Brian Carter Cellars

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Brian Carter Cellars
April 6, 2018

Here it is April and the time has arrived to put wines into the bottle. Specifically, our Solesce, Oriana, Abracadabra Red and Rosé all typically get bottled in April. Needless to say, this is a very important time in the life of the wine. It’s not really the beginning of the wines’ life like harvest and it certainly isn’t the end when it is poured into a glass to enjoy. We could call it the end of the beginning or the beginning of the end, but in any case, it is the winemaker’s last chance to make a difference in the wine. And what a difference it can make! Simply put, other than the picking and time of fermentation, there is no point in the wine’s life that is more critical. That is why winemakers sweat the details at bottling time and consequently feel some anxiety. Not only are we unable to change the wine after the cork goes in, but there are a lot of logistics that must come together at bottling time, any one of which can blow the whole thing.

Getting the wine ready can be simple, in the case of reds like the Solesce and Abracadabra: we just pull them out of the barrel, give them a quick filtration, adjust the SO2, check the oxygen level and they are pretty much ready to go. The Oriana and Rosé have more stability issues that need be addressed namely heat stability, which requires bentonite fining to fix, and cold stability which requires chilling the wine often for several weeks. We also do more extensive fining trials especially if the wine has some unwanted astringency. Carbon dioxide levels are also checked as there is a risk of ‘spritzy’ wines if they were fermented within the last few months.

Now we get onto the logistics which start months in advance when the bottling truck is scheduled. Capsules, corks, glass and labels require lots of advanced planning.  Each wine often has its own packaging requirements, and winemakers must work with many suppliers to order and schedule everything to arrive well ahead of bottling day. Just getting the labels done requires getting the right information to the printer including the AVA, alcohol and varietal, calculating numbers including waste, and getting federal label approval. Corks require inspection and sensory testing before ordering. Each item requires special attention and if one is not right the bottling cannot take place, the package will be wrong, or the wine will be off.  When getting several wines ready for bottling there is often a logistical issue of how many tanks are available, which wines fit into which tanks and in what order you move them from tank to tank when racking and filtering. Then there is figuring out the warehouse for the best place to store the wine. Oh, and don’t forget the bottling crew has to be arranged, which is something Robert does a great job organizing. Altogether, it’s a lot to think about.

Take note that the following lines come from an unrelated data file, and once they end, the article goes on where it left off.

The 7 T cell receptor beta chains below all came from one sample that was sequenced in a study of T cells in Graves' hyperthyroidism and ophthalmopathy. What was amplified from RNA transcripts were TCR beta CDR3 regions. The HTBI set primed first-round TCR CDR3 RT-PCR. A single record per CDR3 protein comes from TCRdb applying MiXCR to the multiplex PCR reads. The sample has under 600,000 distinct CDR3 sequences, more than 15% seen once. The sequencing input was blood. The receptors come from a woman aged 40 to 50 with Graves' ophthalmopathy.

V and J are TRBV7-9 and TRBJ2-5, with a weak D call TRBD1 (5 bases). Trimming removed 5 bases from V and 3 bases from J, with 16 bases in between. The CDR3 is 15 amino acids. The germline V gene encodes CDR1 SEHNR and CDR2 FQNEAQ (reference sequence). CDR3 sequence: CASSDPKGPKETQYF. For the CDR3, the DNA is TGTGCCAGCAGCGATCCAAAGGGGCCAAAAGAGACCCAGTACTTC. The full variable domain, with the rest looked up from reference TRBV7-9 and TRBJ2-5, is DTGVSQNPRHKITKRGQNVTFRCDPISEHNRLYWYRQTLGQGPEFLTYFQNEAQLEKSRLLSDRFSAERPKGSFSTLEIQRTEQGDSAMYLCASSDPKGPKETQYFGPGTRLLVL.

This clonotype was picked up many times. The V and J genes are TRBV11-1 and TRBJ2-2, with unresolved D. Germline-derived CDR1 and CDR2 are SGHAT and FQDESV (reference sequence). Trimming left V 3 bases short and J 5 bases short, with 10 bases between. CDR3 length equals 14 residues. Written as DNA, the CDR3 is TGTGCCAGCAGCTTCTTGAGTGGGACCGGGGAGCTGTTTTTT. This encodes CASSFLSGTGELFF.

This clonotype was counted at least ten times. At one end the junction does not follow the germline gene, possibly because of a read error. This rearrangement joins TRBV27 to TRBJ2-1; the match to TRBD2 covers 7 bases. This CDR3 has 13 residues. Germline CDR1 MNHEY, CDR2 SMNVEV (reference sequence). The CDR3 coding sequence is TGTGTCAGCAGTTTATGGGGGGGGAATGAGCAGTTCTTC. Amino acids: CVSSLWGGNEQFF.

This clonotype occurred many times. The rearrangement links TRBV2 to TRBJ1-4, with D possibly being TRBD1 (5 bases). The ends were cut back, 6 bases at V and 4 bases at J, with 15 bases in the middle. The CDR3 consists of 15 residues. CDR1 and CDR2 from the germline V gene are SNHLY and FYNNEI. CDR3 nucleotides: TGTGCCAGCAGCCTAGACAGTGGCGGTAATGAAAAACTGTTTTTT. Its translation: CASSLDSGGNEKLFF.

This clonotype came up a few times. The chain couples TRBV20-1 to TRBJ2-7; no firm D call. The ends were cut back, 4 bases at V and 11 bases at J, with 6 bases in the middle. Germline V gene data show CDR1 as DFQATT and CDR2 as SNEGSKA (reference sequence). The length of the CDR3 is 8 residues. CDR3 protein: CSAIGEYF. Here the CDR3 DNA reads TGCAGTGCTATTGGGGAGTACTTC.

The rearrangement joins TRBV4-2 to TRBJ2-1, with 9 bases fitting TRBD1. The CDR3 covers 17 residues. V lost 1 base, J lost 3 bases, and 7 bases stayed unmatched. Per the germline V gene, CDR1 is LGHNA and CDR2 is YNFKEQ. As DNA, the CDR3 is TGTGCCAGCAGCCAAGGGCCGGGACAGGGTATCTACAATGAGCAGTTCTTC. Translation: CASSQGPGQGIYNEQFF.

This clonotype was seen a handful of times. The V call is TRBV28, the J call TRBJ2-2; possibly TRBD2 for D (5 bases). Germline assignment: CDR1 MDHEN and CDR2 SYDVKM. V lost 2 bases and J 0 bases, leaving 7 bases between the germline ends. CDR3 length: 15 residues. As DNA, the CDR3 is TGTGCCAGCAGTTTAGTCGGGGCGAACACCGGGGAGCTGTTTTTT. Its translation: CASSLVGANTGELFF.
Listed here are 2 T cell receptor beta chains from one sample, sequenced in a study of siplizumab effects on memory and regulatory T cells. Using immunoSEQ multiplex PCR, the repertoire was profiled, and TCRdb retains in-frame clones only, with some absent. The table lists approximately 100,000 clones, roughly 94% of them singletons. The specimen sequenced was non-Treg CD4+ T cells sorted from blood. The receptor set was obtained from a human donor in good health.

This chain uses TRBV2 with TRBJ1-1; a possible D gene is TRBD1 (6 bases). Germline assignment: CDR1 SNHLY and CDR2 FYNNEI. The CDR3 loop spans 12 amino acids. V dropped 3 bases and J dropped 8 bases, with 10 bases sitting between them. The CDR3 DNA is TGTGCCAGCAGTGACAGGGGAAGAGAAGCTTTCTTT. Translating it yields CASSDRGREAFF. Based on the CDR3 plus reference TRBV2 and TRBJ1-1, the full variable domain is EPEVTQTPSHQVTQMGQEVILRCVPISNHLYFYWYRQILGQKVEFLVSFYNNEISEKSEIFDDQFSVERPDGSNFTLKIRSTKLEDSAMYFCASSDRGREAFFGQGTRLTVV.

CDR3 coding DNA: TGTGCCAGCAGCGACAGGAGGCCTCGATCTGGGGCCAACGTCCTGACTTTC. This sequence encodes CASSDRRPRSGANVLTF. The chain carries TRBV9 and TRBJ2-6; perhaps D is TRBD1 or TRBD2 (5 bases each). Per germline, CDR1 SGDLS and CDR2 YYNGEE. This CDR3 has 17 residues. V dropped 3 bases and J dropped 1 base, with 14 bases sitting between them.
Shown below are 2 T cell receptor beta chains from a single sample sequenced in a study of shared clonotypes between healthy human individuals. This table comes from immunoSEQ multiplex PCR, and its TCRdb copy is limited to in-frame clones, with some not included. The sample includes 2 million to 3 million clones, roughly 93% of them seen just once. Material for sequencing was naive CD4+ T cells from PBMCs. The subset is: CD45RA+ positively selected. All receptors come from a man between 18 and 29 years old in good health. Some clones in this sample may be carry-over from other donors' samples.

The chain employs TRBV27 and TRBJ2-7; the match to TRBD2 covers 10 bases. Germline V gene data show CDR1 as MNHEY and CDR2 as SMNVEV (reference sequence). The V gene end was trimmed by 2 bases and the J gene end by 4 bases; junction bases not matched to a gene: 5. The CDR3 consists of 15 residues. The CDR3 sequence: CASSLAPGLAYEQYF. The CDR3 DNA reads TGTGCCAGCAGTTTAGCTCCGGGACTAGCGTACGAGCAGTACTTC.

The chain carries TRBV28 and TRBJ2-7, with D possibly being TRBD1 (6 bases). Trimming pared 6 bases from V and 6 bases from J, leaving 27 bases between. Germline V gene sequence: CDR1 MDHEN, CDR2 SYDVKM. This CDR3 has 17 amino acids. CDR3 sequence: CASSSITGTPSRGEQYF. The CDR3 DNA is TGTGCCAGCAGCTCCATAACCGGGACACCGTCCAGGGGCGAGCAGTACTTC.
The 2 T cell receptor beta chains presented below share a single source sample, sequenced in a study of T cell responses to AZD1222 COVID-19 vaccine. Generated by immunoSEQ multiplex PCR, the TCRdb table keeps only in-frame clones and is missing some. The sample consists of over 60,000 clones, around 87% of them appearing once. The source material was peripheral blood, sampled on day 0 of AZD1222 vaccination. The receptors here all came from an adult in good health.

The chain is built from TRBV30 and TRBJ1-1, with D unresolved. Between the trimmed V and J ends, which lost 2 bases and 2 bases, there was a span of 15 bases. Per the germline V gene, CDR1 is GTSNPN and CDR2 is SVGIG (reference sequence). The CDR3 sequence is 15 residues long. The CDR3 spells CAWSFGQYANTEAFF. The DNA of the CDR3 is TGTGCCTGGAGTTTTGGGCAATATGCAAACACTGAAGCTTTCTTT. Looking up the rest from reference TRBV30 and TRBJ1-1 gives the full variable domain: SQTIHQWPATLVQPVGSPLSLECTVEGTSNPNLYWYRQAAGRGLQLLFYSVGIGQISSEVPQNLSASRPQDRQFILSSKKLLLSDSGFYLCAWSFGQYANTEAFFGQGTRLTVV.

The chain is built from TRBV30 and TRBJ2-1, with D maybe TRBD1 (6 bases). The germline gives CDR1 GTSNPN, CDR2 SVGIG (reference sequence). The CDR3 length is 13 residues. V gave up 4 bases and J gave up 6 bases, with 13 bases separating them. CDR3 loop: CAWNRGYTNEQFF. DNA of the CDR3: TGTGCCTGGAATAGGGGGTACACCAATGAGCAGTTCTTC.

Finally, there is bottling day itself which should go smoothly if advance planning was properly carried out. There are over a dozen quality control items to watch out for, from selecting the right packaging (don’t put those rosé labels on the red Abracadabra) to getting the label positioned properly to fill height and cork depth. Perhaps the best part of bottling is when it is over. We have freed up barrels for next year’s harvest. In the case of Rosé, we have fresh wine to sell. Time to relax and enjoy a special bottle of wine from a previous bottling. And we don’t have to worry about bottling again until July. Time to start working on the 2017 blends! That is the real fun.